The Middle East and the United States: A Historical and Political Reassessment

The Middle East and the United States: A Historical and Political Reassessment

The Middle East and the United States: A Historical and Political Reassessment

The Middle East and the United States: A Historical and Political Reassessment

Synopsis

The important relationship between the United States and the Middle East has historically been examined from a 1-dimensional perspective. This volume seeks to provide a cross-cultural reassessment of American policy toward the region.

Excerpt

Typically, a lot happens in the Middle East in the span of a few years. This has definitely been the case since the first edition of this book was published in 1996; indeed, the first edition was barely able to mention the assassination of Israeli Prime Minister Yitzhak Rabin in November 1995 before the final draft went off to the publisher. As such, we could only minimally speculate about the repercussions of this tragic event, expressing a certain amount of foreboding for the future of the Arab-Israeli peace process that dampened what had generally been cautious optimism.

Since then we have observed, inter alia, the following: the Hamas bombings in Israel in early 1996; the shutdown of the Israeli-Syrian negotiations; Israel's Operation Grapes of Wrath in Lebanon in April 1996 to root out and punish Hizbullah for lobbing rockets into northern Israel; Likud Party's Benjamin Netanyahu becoming prime minister in the May 1996 election in Israel; the interminable delays and mutual recriminations in the Palestinian-Israeli negotiations over implementation of the Oslo accords, with the subsequent question of what the U.S. role should be to break the deadlock; Saddam Hussein's continued tussles with the United States over the accessibility (or lack thereof) of sites in Iraq to United Nations inspections teams, particularly that which occurred in October 1997 through February 1998, when the Clinton administration seemed perched to militarily intervene in Iraq to enforce compliance with the UN amid growing estrangement from Washington by its erstwhile Gulf war allies in the Middle East and in Europe (and the realization, albeit belated, in Washington of the inextricable link between the Gulf and Arab- Israeli arenas); intensified butchery in Algeria between extremist Islamist groups and what they believe to be an illegitimate government; and continuing economic problems in most countries in the region facing the dilemma of the generally accepted necessity to shake off legacies of public sector domination, an approach, however, that also generates a host of religio- or sociopolitical reactions that could threaten the ruling regimes.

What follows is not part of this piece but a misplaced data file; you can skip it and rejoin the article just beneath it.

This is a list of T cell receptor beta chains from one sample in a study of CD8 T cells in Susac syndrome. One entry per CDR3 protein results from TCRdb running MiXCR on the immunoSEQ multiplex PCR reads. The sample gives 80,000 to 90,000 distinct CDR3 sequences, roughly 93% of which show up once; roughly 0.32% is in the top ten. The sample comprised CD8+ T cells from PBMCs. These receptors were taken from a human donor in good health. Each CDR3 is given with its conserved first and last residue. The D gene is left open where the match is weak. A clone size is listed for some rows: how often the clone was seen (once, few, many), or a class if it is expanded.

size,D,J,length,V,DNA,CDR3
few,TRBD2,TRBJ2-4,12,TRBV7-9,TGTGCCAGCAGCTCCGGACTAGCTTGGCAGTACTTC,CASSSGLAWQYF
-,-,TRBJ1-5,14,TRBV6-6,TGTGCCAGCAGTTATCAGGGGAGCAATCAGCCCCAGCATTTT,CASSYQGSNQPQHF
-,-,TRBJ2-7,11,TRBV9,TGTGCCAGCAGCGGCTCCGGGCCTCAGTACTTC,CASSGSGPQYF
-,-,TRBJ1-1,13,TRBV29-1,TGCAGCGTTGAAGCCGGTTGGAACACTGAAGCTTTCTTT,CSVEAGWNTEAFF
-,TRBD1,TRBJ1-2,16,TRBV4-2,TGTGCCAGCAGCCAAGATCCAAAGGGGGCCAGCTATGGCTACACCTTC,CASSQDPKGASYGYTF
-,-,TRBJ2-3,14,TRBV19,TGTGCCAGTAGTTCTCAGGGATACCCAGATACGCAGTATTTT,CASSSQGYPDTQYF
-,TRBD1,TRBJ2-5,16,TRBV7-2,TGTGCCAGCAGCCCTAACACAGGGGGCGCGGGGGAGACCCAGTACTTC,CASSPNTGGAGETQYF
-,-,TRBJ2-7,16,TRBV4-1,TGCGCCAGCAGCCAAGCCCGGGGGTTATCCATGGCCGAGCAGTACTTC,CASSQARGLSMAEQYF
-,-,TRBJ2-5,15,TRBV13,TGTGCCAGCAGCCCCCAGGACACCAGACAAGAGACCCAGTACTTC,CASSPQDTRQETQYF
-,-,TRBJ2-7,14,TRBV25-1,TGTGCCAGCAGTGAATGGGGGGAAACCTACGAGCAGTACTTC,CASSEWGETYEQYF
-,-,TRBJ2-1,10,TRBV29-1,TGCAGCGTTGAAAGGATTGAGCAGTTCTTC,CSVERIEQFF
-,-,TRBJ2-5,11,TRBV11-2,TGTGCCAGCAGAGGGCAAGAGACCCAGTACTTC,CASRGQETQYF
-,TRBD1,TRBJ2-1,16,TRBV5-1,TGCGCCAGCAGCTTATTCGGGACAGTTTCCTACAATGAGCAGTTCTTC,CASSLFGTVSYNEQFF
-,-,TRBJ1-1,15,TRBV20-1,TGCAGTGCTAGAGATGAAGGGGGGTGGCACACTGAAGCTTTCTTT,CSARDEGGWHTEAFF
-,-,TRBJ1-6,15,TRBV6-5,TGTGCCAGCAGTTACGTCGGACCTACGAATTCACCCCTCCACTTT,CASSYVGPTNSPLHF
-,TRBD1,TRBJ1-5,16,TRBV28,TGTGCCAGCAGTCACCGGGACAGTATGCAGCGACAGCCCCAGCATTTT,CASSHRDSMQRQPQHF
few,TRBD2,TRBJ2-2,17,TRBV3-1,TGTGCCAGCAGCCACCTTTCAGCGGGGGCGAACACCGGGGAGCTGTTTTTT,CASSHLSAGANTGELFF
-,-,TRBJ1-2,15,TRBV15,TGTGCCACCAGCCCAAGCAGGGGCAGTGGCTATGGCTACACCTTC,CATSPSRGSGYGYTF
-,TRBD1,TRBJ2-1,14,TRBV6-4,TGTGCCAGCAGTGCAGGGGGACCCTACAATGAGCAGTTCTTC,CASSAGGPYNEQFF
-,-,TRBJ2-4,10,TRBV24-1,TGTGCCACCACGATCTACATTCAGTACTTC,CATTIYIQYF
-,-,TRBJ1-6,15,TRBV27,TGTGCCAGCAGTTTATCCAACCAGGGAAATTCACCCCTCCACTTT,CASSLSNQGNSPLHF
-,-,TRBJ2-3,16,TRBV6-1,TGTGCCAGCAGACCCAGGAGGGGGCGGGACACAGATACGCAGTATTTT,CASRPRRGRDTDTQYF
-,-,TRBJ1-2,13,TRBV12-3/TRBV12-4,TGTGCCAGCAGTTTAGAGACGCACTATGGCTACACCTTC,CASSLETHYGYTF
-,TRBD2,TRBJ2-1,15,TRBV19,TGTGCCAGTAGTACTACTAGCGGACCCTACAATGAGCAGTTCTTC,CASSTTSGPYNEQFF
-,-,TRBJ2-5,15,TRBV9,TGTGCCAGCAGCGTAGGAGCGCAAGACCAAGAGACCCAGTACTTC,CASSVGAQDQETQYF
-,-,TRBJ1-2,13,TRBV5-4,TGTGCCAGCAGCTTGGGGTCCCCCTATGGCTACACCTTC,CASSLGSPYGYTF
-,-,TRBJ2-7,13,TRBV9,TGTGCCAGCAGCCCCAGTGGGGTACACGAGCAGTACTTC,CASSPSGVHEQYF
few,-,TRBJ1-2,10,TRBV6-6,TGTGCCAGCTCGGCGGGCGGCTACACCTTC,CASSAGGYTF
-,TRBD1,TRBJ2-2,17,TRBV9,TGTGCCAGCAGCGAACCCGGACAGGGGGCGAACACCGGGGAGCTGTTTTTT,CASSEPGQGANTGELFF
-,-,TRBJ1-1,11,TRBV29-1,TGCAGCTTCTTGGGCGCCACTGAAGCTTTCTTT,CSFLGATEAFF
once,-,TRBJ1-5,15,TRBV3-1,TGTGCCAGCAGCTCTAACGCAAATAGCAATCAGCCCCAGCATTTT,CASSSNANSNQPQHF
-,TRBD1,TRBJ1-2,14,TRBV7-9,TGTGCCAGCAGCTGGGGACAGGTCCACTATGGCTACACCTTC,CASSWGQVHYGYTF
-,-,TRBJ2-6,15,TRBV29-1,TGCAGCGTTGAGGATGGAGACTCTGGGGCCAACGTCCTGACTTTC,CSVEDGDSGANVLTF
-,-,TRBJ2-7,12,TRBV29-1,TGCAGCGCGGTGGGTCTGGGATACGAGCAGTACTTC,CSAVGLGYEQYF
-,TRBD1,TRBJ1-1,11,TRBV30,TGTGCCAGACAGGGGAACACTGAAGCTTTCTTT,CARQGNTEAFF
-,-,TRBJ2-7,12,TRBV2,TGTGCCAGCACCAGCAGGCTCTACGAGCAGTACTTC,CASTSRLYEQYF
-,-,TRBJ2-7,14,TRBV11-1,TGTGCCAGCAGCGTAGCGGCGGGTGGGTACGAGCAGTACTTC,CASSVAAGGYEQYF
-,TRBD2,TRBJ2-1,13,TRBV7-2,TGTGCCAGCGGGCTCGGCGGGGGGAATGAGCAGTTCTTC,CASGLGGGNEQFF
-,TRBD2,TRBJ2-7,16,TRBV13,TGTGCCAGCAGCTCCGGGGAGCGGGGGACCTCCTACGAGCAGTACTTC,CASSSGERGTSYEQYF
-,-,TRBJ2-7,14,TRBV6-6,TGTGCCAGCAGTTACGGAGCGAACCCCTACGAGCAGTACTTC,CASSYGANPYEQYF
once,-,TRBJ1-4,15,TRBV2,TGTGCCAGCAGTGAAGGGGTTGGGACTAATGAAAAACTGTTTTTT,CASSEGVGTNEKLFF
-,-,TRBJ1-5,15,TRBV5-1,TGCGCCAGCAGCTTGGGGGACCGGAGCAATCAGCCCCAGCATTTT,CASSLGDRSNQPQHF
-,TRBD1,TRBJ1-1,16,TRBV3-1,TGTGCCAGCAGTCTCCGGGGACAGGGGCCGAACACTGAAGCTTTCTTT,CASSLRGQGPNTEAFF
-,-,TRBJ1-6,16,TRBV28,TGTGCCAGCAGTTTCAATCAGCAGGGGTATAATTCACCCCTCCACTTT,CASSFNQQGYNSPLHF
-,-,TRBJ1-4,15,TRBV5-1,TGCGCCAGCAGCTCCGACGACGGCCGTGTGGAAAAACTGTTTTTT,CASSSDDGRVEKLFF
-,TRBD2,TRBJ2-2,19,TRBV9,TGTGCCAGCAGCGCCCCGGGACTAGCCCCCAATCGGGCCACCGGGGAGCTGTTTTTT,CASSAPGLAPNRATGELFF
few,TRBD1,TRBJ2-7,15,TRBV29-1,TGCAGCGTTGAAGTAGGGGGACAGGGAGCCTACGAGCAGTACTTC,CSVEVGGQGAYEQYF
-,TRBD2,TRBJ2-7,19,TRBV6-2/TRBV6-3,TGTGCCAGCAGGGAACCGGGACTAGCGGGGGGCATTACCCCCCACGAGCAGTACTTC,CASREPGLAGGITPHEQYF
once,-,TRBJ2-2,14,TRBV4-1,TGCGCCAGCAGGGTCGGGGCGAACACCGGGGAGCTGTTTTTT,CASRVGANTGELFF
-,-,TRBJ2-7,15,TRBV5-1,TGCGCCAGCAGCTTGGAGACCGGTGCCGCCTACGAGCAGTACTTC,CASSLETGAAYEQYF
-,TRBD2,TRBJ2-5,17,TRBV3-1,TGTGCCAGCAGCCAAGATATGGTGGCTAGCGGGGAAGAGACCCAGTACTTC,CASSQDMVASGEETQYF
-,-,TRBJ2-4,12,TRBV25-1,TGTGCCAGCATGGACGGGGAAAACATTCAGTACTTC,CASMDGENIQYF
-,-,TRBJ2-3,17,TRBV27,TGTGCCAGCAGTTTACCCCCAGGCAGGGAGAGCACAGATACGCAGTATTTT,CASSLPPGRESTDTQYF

Those contributors who in the first edition wrote on current and/or recent issues have updated their chapters by commenting on what has transpired over the last three years in relation to their topics. The more historically oriented chapters are es-

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